In feature films, his work includes composing and playing on Credo, a horror film set in London, and on Pink Pumpkins At Dawn, a coming of age drama set in New Jersey. Halliday also worked on Still Crazy, assisting Clive Langer, and on a variety of projects for the Directors Guild of Great Britain, including music for theatre workshops, a series of Shakespeare workshops and the DGGB Showreel.
His work in short films includes B Movie Status, a short horror film, The Method, a film about films in a dystopian future, and Skin Flick, a comedy about aspirations and porn films, all three of which won prizes. He has also scored many other shorts, ranging in content from serious drama, through comedy, sci-fi, and even a couple of forays into musicals. Most directors who have worked with Halliday have done so more than once. Halliday’s agenda in film and media work is to provide the director with what they want – the music is just a constituent part, not more important than the whole.
Halliday’s work is designed to comfort and disturb in equal measure, and in order to achieve this he mixes conventional instruments with studio effects and unconventional sounds – for Credo he recorded sounds on location to build into a percussion set that was used throughout the score, and for other shorts, for example, he has used only voices, altered and edited, or only a single piano. For other pieces he has used found sound, recorded sound, and recycled material to obtain the required mood. He also has a growing collection of strange and wonderful instruments (a duduk, a waterphone and an autoharp, for example) that have been used on many occasions.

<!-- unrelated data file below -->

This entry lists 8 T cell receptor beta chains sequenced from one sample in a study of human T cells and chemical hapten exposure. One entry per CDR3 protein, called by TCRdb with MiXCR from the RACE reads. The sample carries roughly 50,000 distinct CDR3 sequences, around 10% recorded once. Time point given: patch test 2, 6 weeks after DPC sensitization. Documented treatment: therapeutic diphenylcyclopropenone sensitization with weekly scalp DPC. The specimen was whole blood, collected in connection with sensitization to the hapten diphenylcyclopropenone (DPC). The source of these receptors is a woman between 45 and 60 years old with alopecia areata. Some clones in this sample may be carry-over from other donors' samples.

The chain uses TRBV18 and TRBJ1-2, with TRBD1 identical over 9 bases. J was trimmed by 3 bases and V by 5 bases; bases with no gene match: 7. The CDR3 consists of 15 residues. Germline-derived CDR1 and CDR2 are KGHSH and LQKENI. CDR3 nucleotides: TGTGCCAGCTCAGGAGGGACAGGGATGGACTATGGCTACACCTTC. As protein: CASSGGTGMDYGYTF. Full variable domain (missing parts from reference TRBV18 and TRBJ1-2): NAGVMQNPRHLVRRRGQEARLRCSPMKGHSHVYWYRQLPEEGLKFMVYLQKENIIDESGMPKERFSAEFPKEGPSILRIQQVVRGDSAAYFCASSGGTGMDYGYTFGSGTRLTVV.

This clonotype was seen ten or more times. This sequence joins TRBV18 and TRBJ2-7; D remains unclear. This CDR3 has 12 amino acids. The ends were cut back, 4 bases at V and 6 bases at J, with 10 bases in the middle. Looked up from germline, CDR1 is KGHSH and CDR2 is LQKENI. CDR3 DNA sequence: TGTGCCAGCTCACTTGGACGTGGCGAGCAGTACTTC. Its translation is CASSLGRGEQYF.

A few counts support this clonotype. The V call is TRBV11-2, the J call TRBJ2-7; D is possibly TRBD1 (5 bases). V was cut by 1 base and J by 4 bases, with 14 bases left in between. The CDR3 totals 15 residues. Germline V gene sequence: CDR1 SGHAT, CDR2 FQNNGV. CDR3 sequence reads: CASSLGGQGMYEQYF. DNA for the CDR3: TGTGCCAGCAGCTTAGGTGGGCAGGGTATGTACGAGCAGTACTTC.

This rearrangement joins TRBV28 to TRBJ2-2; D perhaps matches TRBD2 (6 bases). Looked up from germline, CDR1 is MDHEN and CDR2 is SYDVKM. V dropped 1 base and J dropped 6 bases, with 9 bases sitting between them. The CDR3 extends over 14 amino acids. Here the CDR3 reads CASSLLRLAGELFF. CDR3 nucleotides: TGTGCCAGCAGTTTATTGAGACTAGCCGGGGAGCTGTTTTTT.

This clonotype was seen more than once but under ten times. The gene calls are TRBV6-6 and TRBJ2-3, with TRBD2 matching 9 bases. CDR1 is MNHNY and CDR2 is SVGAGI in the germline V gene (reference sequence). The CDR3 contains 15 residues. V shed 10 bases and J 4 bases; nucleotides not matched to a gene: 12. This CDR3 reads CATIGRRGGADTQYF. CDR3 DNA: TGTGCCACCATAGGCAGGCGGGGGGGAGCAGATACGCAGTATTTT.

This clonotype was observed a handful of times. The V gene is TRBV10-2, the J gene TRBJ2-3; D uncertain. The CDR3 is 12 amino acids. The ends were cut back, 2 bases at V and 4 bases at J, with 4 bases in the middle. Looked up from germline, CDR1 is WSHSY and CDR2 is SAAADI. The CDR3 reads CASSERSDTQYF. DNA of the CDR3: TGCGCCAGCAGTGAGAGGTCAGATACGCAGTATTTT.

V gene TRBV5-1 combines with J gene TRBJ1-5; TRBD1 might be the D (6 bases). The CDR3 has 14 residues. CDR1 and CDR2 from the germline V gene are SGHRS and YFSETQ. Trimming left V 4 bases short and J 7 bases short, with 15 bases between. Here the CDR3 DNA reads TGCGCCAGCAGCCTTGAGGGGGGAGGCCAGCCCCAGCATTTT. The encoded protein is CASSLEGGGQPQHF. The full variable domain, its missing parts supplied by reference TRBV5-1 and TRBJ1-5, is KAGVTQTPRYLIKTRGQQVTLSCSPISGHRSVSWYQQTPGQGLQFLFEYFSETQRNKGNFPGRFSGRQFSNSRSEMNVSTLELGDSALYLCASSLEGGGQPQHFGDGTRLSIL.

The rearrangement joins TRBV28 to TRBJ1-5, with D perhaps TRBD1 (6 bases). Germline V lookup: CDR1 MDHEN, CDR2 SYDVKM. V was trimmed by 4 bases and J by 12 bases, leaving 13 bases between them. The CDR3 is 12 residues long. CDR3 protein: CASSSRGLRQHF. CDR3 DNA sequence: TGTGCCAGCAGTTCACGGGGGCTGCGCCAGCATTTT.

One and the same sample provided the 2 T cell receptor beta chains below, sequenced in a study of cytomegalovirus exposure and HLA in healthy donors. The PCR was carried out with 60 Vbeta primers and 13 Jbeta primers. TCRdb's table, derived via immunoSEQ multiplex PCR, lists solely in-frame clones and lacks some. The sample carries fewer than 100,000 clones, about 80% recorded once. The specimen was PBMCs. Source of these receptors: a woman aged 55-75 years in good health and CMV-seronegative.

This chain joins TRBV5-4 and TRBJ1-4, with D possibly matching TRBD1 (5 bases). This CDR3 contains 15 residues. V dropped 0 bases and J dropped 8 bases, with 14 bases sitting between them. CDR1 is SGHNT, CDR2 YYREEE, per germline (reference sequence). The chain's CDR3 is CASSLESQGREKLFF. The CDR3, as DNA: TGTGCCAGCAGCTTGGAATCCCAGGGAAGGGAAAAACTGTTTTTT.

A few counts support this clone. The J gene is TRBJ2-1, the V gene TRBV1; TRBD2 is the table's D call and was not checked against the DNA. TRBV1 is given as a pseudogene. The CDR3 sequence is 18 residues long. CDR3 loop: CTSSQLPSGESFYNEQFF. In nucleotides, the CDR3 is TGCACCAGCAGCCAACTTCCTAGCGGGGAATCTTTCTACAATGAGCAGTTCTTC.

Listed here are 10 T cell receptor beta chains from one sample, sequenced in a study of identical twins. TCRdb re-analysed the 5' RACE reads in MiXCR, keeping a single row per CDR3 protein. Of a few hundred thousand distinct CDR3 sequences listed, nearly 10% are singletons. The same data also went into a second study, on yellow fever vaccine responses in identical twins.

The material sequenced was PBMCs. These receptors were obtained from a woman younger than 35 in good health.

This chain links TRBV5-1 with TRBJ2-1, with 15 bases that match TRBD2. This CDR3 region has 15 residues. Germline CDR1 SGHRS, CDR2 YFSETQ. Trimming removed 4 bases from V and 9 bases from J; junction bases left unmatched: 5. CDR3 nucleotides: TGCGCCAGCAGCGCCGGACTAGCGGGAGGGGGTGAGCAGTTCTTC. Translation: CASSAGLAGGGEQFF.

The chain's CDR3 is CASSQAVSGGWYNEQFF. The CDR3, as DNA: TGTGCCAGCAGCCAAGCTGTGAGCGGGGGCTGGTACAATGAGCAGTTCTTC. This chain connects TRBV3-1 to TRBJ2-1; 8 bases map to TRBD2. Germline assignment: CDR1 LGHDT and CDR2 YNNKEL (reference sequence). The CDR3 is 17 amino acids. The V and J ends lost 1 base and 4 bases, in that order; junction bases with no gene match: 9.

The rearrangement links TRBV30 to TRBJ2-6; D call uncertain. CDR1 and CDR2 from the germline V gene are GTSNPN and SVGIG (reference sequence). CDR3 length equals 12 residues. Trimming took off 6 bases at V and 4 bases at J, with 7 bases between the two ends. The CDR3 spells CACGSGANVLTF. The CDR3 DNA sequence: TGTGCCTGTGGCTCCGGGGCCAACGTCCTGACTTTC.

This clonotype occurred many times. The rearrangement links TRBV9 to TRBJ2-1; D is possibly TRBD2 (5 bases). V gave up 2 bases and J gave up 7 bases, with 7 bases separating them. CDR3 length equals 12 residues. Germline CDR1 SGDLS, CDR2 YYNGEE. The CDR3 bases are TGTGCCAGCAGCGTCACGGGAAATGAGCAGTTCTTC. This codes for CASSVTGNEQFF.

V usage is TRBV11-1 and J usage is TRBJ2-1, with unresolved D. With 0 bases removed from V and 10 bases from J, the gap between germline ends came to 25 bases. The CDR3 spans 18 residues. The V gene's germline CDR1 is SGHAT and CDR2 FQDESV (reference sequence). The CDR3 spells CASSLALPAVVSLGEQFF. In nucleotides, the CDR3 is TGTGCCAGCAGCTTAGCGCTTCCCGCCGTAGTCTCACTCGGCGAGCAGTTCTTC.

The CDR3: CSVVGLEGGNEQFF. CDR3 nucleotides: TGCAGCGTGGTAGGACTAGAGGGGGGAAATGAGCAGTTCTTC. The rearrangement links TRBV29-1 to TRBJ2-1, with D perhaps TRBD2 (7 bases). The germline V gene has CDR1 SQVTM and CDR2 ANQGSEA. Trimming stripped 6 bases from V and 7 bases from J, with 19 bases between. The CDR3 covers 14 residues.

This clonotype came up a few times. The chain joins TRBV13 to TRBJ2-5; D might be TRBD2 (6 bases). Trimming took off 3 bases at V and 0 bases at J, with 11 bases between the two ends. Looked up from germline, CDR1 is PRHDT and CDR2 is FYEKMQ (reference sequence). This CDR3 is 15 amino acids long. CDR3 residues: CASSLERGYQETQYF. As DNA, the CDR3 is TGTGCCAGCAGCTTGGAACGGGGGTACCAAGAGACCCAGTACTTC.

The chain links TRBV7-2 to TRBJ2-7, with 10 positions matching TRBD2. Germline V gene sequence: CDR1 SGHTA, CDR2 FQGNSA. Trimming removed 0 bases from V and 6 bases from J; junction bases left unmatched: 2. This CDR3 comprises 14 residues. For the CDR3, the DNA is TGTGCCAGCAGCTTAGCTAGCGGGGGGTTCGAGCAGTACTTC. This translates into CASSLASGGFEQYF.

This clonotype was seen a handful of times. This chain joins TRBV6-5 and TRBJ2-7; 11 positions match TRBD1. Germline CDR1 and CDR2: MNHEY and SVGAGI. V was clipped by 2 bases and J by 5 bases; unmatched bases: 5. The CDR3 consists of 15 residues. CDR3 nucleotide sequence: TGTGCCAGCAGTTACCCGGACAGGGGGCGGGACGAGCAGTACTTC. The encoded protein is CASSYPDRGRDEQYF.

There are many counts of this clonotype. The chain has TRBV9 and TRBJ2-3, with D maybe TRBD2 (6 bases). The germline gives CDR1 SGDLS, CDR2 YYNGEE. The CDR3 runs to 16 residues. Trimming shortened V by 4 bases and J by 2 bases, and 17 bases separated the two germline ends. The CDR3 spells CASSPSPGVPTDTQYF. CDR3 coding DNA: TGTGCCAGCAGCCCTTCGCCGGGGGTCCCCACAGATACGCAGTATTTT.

He has also provided music for documentaries, television, video and multimedia projects, along with sound design and music for theatre, including work for the OneWorldBirth project, (a free online video resource for birth professionals, activists and parents) and for the Writers Guild and Amnesty International.
Halliday studied Media Music at the London Film School in the early 1990s and has since worked with many LFS alumni on projects ranging from 2 minute trailers through to the full score for Credo. Before attending the Film School, Halliday was involved in all kinds of bands playing guitar, saxophone and keyboards, and is widely experienced in studio programming techniques, having his own recording facilities near to Heathrow Airport to the west of London.
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Canadian musicians ALLEN HARRINGTON (saxophone) and LOTTIE ENNS-BRAUN (organ) began performing together in 2005. Since then, they have given many recitals and have been featured on Winnipeg's Westminster Organ Series and at the 2016 Royal Canadian College of Organists' National Convention. They are praised for their flexible programming, which frequently features living composers as well as encompassing music from as early as the Baroque era. Allen is an associate professor at the University of Manitoba's Desautels Faculty of Music, where he teaches saxophone, bassoon, and chamber music. Outside his university teaching career he maintains a busy schedule as a soloist, orchestral and chamber musician, and adjudicator. He has recently released two CDs: Metropolis (2014) and The Postcard Sessions (2016), both on the Ravello Records label.